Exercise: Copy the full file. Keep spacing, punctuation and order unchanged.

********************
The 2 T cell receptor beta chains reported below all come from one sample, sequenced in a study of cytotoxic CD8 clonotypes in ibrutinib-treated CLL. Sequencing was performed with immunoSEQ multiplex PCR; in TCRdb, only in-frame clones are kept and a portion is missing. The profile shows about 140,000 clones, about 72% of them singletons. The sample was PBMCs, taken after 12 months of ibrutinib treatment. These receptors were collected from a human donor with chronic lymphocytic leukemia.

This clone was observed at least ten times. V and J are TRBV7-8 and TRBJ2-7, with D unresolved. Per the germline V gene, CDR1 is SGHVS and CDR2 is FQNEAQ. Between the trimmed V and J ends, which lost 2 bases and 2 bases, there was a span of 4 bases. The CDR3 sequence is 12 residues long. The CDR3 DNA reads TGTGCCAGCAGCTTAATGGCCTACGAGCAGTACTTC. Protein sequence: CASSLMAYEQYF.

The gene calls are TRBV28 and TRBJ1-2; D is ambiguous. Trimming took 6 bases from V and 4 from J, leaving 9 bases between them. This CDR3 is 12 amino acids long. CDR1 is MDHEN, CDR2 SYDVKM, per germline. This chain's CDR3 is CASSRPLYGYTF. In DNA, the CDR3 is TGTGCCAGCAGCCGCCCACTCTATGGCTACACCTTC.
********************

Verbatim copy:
The 2 T cell receptor beta chains reported below all come from one sample, sequenced in a study of cytotoxic CD8 clonotypes in ibrutinib-treated CLL. Sequencing was performed with immunoSEQ multiplex PCR; in TCRdb, only in-frame clones are kept and a portion is missing. The profile shows about 140,000 clones, about 72% of them singletons. The sample was PBMCs, taken after 12 months of ibrutinib treatment. These receptors were collected from a human donor with chronic lymphocytic leukemia.

This clone was observed at least ten times. V and J are TRBV7-8 and TRBJ2-7, with D unresolved. Per the germline V gene, CDR1 is SGHVS and CDR2 is FQNEAQ. Between the trimmed V and J ends, which lost 2 bases and 2 bases, there was a span of 4 bases. The CDR3 sequence is 12 residues long. The CDR3 DNA reads TGTGCCAGCAGCTTAATGGCCTACGAGCAGTACTTC. Protein sequence: CASSLMAYEQYF.

The gene calls are TRBV28 and TRBJ1-2; D is ambiguous. Trimming took 6 bases from V and 4 from J, leaving 9 bases between them. This CDR3 is 12 amino acids long. CDR1 is MDHEN, CDR2 SYDVKM, per germline. This chain's CDR3 is CASSRPLYGYTF. In DNA, the CDR3 is TGTGCCAGCAGCCGCCCACTCTATGGCTACACCTTC.